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Is glyphosate dangerous?




  • Agricultural company Monsanto filed a patent for Glyphosate as a broad-spectrum weed-killer in the 1970s. It is used in agriculture, but also in private gardens and to control weeds along roads and railway lines. Since 1996, when the first GM crops with glyphosate tolerance were planted, glyphosate has been used more widely. Around a million tonnes of it were sold worldwide in 2010

    Is glyphosate dangerous? Anti-herbicide campaign on shaky ground

    Agricultural company Monsanto filed a patent for Glyphosate as a broad-spectrum weed-killer in the 1970s. It is used in agriculture, but also in private gardens and to control weeds along roads and railway lines. Since 1996, when the first GM crops with glyphosate tolerance were planted, glyphosate has been used more widely. Around a million tonnes of it were sold worldwide in 2010. For a long time, Monsanto owned the patent for the herbicide, but it expired in most countries over 10 years ago. A large proportion of the glyphosate sold today is produced in Asia.

    In Don Huber’s scientific investigations, glyphosate-tolerant GM plants were found to be more susceptible to a range of plant diseases. The reason given is that glyphosate binds important nutrients like manganese and zinc in the soil and in plant cells, which means they are not then available to the crop plants. This, it is claimed, weakens the plants’ ability to fight off pathogens.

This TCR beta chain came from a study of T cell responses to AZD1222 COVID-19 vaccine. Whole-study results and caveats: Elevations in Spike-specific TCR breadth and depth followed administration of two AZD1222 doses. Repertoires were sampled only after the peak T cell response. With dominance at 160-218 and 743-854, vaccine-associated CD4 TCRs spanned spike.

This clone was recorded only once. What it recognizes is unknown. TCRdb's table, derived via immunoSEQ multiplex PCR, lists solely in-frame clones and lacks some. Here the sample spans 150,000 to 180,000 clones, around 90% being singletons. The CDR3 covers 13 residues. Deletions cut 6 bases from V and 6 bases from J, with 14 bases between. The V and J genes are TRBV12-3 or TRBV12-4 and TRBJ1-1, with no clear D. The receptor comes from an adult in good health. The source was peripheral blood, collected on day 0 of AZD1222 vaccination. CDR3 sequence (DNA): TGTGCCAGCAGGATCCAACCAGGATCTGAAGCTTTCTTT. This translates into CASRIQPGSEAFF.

In January 2011, Huber wrote a letter to US Secretary of Agriculture Tom Vilsack informing him that he and his colleagues had discovered a new, electron microscopic pathogen that was attacking glyphosate-tolerant GM plants. According to Huber, glyphosate promotes the soil pathogen and could lead to diseases in plants and mammals. The researcher is sounding the alarm, saying that the use of Roundup should be viewed as a calamity. The pathogen was also found in animals that had been fed on these plants and had experienced spontaneous abortions or were infertile. The letter found its way into the press in summer 2011.

    In an open letter, the President of the American Phytopathological Society (APS) made it clear that in this case Huber was not representing APS, and criticised the fact that the findings relating to the new pathogen had not been published in a scientific journal. There was no verifiable evidence available to support the claim.